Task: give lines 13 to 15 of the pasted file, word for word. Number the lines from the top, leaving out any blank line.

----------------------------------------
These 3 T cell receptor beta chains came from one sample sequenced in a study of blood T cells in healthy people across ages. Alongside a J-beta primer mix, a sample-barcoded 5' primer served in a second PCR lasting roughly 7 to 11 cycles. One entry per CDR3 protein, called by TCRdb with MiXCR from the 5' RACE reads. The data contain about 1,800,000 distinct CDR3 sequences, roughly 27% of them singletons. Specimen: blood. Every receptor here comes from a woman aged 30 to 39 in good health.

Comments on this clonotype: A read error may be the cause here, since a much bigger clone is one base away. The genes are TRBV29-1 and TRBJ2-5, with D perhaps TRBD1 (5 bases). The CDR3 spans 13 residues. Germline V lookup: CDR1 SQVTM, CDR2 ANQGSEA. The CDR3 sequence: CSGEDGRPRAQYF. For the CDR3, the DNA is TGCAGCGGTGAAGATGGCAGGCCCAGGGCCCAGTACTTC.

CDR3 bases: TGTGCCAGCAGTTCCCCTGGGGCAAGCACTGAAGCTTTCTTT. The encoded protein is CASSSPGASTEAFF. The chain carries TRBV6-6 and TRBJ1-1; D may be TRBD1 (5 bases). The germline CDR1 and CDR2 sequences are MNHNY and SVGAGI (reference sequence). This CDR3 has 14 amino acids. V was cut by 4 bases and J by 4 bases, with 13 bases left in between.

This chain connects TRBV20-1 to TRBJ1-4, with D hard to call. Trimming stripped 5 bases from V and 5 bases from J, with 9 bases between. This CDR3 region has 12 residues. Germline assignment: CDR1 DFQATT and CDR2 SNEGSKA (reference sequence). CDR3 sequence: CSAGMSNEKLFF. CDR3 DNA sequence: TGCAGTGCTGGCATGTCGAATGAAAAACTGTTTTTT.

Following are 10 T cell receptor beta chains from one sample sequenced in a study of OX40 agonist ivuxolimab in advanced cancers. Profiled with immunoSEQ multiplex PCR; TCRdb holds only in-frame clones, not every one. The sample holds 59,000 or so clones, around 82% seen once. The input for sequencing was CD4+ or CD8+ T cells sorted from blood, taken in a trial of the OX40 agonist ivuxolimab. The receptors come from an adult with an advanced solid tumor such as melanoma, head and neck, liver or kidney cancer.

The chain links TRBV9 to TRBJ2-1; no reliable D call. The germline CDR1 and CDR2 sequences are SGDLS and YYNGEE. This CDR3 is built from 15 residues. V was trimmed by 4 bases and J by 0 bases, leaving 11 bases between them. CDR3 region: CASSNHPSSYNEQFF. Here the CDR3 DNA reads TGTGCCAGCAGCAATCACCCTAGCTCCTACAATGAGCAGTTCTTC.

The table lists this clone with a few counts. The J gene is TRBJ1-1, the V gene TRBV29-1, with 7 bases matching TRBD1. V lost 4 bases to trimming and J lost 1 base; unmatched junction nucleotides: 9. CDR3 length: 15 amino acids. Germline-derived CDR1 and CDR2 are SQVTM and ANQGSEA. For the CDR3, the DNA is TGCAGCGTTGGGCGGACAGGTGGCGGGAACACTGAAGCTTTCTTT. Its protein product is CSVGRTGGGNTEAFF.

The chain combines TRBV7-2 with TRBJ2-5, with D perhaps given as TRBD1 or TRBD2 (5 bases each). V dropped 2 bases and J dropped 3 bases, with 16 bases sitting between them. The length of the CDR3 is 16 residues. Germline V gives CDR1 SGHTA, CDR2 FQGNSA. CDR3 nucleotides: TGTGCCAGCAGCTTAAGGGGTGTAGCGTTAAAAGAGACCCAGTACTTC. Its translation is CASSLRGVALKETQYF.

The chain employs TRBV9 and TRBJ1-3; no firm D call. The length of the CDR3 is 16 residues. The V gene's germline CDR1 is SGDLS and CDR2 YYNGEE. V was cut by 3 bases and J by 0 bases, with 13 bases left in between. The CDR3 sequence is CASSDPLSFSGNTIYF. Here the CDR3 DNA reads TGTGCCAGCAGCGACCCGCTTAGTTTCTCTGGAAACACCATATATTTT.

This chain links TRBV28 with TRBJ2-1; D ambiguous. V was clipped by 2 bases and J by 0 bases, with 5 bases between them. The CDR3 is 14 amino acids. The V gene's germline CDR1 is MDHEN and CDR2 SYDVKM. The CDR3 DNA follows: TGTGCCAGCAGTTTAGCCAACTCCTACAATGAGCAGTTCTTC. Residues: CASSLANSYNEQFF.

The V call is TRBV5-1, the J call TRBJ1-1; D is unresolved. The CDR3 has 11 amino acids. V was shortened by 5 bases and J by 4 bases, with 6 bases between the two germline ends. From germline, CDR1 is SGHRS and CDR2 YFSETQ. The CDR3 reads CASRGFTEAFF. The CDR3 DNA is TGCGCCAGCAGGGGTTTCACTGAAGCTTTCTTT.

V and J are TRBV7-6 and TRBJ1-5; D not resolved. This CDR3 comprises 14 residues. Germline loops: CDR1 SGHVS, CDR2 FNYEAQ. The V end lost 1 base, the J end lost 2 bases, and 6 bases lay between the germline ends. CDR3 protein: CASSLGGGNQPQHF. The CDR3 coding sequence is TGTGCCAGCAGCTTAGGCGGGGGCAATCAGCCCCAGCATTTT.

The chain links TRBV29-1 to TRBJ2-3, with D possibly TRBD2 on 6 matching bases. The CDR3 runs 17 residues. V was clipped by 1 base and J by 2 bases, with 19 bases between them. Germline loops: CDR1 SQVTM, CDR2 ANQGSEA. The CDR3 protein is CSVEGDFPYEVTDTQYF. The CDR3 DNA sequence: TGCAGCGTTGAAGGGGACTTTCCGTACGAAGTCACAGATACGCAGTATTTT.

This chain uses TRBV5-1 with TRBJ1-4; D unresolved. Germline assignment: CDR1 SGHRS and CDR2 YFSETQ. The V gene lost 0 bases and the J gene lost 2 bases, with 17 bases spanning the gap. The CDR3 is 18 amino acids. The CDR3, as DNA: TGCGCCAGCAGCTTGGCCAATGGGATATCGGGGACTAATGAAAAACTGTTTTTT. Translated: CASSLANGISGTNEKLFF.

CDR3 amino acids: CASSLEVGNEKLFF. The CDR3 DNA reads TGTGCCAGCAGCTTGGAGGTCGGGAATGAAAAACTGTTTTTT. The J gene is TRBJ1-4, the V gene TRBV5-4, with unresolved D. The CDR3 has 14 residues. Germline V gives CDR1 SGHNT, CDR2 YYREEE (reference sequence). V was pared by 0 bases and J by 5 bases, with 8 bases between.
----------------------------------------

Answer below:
The chain links TRBV29-1 to TRBJ2-3, with D possibly TRBD2 on 6 matching bases. The CDR3 runs 17 residues. V was clipped by 1 base and J by 2 bases, with 19 bases between them. Germline loops: CDR1 SQVTM, CDR2 ANQGSEA. The CDR3 protein is CSVEGDFPYEVTDTQYF. The CDR3 DNA sequence: TGCAGCGTTGAAGGGGACTTTCCGTACGAAGTCACAGATACGCAGTATTTT.

This chain uses TRBV5-1 with TRBJ1-4; D unresolved. Germline assignment: CDR1 SGHRS and CDR2 YFSETQ. The V gene lost 0 bases and the J gene lost 2 bases, with 17 bases spanning the gap. The CDR3 is 18 amino acids. The CDR3, as DNA: TGCGCCAGCAGCTTGGCCAATGGGATATCGGGGACTAATGAAAAACTGTTTTTT. Translated: CASSLANGISGTNEKLFF.

CDR3 amino acids: CASSLEVGNEKLFF. The CDR3 DNA reads TGTGCCAGCAGCTTGGAGGTCGGGAATGAAAAACTGTTTTTT. The J gene is TRBJ1-4, the V gene TRBV5-4, with unresolved D. The CDR3 has 14 residues. Germline V gives CDR1 SGHNT, CDR2 YYREEE (reference sequence). V was pared by 0 bases and J by 5 bases, with 8 bases between.